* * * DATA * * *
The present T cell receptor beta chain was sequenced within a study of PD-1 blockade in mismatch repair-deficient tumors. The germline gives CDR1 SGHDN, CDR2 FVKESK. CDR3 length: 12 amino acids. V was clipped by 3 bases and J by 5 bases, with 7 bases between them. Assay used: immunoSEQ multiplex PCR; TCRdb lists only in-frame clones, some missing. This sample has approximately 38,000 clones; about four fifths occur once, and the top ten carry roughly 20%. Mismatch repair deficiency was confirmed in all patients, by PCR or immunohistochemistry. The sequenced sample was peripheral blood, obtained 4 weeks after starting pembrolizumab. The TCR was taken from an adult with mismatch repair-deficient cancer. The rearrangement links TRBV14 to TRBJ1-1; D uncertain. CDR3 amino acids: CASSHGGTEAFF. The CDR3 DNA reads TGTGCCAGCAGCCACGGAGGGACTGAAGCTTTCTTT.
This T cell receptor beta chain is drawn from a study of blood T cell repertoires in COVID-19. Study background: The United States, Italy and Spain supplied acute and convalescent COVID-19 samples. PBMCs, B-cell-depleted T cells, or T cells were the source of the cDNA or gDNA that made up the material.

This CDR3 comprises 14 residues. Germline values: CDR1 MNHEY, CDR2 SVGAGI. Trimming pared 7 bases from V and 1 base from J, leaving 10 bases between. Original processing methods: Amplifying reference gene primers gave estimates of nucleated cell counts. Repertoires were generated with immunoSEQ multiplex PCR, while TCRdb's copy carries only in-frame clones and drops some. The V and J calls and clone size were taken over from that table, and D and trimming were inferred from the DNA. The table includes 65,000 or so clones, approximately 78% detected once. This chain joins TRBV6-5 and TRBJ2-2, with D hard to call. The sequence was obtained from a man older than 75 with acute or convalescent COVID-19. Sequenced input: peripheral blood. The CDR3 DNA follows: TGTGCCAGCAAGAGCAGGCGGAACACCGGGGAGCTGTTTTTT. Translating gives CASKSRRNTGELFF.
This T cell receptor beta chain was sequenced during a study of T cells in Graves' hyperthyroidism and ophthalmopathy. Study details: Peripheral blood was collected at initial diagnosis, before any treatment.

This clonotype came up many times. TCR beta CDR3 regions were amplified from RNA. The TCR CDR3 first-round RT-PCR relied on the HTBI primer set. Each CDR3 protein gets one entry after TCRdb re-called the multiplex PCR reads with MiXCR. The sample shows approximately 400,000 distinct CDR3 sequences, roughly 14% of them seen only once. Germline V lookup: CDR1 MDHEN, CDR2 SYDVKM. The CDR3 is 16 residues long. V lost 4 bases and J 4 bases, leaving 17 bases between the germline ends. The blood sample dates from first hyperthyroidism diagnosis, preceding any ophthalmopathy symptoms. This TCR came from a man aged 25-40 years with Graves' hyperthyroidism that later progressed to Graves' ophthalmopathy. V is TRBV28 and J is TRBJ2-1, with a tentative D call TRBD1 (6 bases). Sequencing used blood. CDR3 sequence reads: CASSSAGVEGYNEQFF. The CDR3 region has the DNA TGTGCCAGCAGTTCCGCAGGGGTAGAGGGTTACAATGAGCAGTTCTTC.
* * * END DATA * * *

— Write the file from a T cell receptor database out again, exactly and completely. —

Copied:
The present T cell receptor beta chain was sequenced within a study of PD-1 blockade in mismatch repair-deficient tumors. The germline gives CDR1 SGHDN, CDR2 FVKESK. CDR3 length: 12 amino acids. V was clipped by 3 bases and J by 5 bases, with 7 bases between them. Assay used: immunoSEQ multiplex PCR; TCRdb lists only in-frame clones, some missing. This sample has approximately 38,000 clones; about four fifths occur once, and the top ten carry roughly 20%. Mismatch repair deficiency was confirmed in all patients, by PCR or immunohistochemistry. The sequenced sample was peripheral blood, obtained 4 weeks after starting pembrolizumab. The TCR was taken from an adult with mismatch repair-deficient cancer. The rearrangement links TRBV14 to TRBJ1-1; D uncertain. CDR3 amino acids: CASSHGGTEAFF. The CDR3 DNA reads TGTGCCAGCAGCCACGGAGGGACTGAAGCTTTCTTT.
This T cell receptor beta chain is drawn from a study of blood T cell repertoires in COVID-19. Study background: The United States, Italy and Spain supplied acute and convalescent COVID-19 samples. PBMCs, B-cell-depleted T cells, or T cells were the source of the cDNA or gDNA that made up the material.

This CDR3 comprises 14 residues. Germline values: CDR1 MNHEY, CDR2 SVGAGI. Trimming pared 7 bases from V and 1 base from J, leaving 10 bases between. Original processing methods: Amplifying reference gene primers gave estimates of nucleated cell counts. Repertoires were generated with immunoSEQ multiplex PCR, while TCRdb's copy carries only in-frame clones and drops some. The V and J calls and clone size were taken over from that table, and D and trimming were inferred from the DNA. The table includes 65,000 or so clones, approximately 78% detected once. This chain joins TRBV6-5 and TRBJ2-2, with D hard to call. The sequence was obtained from a man older than 75 with acute or convalescent COVID-19. Sequenced input: peripheral blood. The CDR3 DNA follows: TGTGCCAGCAAGAGCAGGCGGAACACCGGGGAGCTGTTTTTT. Translating gives CASKSRRNTGELFF.
This T cell receptor beta chain was sequenced during a study of T cells in Graves' hyperthyroidism and ophthalmopathy. Study details: Peripheral blood was collected at initial diagnosis, before any treatment.

This clonotype came up many times. TCR beta CDR3 regions were amplified from RNA. The TCR CDR3 first-round RT-PCR relied on the HTBI primer set. Each CDR3 protein gets one entry after TCRdb re-called the multiplex PCR reads with MiXCR. The sample shows approximately 400,000 distinct CDR3 sequences, roughly 14% of them seen only once. Germline V lookup: CDR1 MDHEN, CDR2 SYDVKM. The CDR3 is 16 residues long. V lost 4 bases and J 4 bases, leaving 17 bases between the germline ends. The blood sample dates from first hyperthyroidism diagnosis, preceding any ophthalmopathy symptoms. This TCR came from a man aged 25-40 years with Graves' hyperthyroidism that later progressed to Graves' ophthalmopathy. V is TRBV28 and J is TRBJ2-1, with a tentative D call TRBD1 (6 bases). Sequencing used blood. CDR3 sequence reads: CASSSAGVEGYNEQFF. The CDR3 region has the DNA TGTGCCAGCAGTTCCGCAGGGGTAGAGGGTTACAATGAGCAGTTCTTC.